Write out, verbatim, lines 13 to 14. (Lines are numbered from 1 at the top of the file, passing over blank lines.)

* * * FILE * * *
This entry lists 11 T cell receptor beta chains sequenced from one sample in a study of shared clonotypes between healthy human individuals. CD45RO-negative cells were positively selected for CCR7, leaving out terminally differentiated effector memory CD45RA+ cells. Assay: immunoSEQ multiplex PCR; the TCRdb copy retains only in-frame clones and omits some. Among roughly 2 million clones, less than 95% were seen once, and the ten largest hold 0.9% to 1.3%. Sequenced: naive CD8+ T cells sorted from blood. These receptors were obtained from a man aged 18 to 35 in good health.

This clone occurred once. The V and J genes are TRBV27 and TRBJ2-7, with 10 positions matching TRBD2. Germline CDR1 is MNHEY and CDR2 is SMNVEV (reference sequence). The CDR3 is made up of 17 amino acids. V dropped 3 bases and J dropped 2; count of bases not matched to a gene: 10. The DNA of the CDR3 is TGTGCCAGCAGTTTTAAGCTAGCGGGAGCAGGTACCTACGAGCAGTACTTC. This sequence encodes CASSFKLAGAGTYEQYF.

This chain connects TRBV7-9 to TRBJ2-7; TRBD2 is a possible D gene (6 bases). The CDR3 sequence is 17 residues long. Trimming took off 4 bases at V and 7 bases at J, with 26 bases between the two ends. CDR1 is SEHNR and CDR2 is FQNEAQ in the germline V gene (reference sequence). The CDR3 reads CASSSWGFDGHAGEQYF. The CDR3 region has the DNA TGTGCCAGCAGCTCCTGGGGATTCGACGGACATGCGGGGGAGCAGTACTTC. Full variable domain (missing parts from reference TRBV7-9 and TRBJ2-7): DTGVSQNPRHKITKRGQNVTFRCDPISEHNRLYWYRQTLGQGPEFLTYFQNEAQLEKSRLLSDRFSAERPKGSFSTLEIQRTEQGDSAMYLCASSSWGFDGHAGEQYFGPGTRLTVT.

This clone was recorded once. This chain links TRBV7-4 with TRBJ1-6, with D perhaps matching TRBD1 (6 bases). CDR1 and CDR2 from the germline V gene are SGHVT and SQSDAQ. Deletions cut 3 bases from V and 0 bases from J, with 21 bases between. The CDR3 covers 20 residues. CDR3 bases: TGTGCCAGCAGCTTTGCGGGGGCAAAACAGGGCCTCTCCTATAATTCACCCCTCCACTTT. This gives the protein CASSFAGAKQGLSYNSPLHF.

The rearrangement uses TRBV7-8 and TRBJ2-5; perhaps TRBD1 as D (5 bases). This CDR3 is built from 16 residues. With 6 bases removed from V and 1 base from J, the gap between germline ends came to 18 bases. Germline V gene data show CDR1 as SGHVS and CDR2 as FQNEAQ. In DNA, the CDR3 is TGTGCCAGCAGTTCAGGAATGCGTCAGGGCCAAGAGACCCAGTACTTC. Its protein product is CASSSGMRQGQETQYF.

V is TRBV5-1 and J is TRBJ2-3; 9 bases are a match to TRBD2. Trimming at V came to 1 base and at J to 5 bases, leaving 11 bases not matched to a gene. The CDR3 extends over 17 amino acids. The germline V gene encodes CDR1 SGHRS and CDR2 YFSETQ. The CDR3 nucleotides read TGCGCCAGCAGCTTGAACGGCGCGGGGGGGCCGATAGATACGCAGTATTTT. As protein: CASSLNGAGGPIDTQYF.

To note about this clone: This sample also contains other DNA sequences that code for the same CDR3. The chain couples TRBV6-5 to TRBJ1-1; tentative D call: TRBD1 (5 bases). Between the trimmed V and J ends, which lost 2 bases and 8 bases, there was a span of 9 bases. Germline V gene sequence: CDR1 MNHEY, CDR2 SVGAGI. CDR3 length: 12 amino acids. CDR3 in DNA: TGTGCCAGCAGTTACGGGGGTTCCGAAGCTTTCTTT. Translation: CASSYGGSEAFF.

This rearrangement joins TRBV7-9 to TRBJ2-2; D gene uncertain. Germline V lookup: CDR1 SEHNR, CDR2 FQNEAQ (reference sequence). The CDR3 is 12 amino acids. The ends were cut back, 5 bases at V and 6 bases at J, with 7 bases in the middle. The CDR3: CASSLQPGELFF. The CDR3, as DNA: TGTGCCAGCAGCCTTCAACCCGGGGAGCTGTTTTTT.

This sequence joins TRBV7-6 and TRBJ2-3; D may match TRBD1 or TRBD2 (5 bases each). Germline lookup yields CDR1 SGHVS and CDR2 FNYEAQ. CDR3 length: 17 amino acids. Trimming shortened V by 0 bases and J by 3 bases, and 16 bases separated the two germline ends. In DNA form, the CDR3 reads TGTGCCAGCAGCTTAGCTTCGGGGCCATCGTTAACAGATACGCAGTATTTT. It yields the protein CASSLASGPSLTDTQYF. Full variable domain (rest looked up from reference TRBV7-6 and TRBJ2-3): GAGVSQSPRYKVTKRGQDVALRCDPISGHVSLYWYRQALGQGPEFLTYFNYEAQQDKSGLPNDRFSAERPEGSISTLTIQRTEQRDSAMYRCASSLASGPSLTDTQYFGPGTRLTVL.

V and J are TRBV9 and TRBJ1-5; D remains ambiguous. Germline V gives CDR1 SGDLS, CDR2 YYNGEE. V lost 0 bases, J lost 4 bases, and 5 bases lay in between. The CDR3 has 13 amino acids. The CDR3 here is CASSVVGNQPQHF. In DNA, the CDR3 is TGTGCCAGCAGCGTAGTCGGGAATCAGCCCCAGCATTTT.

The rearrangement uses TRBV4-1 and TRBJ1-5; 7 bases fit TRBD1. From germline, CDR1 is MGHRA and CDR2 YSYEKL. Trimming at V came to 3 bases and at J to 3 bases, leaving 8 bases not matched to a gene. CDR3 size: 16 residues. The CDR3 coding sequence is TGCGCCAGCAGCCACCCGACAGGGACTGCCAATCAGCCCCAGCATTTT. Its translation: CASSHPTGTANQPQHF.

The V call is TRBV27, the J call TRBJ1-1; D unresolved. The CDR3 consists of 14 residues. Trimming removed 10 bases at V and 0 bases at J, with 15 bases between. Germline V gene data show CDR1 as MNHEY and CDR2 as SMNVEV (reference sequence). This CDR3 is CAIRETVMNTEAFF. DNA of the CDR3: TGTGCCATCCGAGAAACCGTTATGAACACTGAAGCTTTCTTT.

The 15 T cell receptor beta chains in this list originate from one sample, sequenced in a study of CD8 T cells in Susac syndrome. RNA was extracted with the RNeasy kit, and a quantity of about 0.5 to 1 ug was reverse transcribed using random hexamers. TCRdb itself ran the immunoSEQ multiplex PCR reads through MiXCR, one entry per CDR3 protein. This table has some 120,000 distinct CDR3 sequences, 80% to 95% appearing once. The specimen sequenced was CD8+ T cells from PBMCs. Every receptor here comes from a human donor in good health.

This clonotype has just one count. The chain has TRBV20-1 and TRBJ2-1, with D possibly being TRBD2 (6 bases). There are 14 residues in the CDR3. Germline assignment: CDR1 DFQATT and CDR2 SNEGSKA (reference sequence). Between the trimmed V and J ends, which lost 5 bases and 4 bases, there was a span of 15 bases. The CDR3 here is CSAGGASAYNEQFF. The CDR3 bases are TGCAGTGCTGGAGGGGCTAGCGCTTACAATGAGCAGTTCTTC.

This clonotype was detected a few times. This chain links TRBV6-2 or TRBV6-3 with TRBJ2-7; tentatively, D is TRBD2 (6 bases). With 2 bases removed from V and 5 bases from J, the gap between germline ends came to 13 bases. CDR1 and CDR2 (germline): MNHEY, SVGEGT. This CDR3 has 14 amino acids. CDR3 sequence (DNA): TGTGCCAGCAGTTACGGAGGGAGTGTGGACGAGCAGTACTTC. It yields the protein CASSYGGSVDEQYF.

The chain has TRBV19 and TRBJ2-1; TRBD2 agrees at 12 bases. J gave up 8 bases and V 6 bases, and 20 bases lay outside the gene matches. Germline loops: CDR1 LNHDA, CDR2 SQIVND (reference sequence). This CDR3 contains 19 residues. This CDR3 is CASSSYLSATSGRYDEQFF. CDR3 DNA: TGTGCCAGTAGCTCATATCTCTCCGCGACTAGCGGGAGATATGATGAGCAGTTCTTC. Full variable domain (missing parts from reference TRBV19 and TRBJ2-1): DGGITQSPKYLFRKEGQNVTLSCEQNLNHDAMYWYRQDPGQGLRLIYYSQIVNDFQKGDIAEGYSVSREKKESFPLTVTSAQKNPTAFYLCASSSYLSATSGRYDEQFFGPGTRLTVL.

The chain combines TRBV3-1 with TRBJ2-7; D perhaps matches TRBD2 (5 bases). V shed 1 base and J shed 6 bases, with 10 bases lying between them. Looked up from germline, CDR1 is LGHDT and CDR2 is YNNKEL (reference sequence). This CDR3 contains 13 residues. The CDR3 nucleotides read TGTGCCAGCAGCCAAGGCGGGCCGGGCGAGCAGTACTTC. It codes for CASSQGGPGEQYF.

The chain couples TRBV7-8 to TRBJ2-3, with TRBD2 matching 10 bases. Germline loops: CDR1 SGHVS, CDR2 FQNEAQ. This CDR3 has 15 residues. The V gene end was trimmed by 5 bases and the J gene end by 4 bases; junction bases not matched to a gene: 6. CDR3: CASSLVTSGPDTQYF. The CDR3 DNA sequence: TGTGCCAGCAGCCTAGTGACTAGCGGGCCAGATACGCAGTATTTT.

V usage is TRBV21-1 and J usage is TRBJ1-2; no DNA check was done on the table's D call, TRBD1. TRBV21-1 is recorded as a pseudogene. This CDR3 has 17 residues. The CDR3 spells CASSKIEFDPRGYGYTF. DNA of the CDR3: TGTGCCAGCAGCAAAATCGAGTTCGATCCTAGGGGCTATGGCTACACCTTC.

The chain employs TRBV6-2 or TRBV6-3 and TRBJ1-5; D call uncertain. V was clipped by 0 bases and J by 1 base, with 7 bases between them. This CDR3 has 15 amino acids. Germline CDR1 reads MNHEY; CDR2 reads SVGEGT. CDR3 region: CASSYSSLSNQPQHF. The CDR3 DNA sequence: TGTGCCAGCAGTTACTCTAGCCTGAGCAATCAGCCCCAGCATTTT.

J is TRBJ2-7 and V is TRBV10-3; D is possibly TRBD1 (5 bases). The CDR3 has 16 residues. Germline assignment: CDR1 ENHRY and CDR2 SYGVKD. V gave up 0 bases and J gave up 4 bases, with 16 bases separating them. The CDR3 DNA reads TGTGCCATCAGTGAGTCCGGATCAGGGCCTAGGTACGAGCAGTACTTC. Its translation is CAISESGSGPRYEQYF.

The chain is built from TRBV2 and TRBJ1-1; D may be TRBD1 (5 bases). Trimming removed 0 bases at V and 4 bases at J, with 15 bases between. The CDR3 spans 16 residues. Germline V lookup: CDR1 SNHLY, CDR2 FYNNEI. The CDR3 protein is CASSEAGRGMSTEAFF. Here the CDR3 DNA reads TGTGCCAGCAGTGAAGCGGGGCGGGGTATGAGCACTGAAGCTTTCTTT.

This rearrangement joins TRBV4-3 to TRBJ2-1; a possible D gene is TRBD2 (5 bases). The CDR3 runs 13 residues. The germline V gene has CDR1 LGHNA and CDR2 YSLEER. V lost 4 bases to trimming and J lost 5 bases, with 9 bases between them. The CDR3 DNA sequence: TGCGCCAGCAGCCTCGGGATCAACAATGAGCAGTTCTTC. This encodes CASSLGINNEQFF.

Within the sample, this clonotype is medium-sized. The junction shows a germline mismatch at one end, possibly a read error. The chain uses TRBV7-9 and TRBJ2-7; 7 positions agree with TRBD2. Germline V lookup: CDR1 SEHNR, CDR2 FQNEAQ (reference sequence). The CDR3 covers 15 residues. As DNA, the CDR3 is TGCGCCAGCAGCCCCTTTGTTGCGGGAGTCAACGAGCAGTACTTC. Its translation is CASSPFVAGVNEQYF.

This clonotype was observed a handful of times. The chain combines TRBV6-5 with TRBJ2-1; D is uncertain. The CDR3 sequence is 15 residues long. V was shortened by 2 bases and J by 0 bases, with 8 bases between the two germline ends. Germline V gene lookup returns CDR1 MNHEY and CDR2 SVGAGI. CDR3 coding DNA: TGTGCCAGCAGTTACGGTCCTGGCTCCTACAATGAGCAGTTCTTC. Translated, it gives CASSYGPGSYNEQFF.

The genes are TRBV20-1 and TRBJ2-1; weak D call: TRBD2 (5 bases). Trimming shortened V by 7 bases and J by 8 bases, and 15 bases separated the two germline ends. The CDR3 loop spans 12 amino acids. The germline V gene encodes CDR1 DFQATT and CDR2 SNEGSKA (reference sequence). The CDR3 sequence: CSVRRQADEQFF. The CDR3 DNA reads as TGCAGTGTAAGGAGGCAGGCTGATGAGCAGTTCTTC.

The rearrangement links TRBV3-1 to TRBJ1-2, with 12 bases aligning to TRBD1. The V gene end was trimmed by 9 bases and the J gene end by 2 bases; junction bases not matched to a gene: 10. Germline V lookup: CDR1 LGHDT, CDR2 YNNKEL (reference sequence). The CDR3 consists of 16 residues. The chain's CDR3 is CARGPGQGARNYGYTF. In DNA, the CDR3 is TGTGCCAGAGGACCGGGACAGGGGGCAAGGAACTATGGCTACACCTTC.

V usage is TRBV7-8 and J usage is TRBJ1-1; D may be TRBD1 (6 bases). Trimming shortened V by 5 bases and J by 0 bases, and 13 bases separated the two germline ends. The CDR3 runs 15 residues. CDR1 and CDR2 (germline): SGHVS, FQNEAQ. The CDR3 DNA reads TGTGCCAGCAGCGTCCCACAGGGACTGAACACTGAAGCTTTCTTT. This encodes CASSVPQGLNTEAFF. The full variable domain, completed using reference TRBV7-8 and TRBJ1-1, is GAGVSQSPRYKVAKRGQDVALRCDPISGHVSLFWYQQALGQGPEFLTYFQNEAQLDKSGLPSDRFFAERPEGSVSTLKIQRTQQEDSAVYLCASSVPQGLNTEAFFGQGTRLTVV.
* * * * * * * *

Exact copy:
The 15 T cell receptor beta chains in this list originate from one sample, sequenced in a study of CD8 T cells in Susac syndrome. RNA was extracted with the RNeasy kit, and a quantity of about 0.5 to 1 ug was reverse transcribed using random hexamers. TCRdb itself ran the immunoSEQ multiplex PCR reads through MiXCR, one entry per CDR3 protein. This table has some 120,000 distinct CDR3 sequences, 80% to 95% appearing once. The specimen sequenced was CD8+ T cells from PBMCs. Every receptor here comes from a human donor in good health.

This clonotype has just one count. The chain has TRBV20-1 and TRBJ2-1, with D possibly being TRBD2 (6 bases). There are 14 residues in the CDR3. Germline assignment: CDR1 DFQATT and CDR2 SNEGSKA (reference sequence). Between the trimmed V and J ends, which lost 5 bases and 4 bases, there was a span of 15 bases. The CDR3 here is CSAGGASAYNEQFF. The CDR3 bases are TGCAGTGCTGGAGGGGCTAGCGCTTACAATGAGCAGTTCTTC.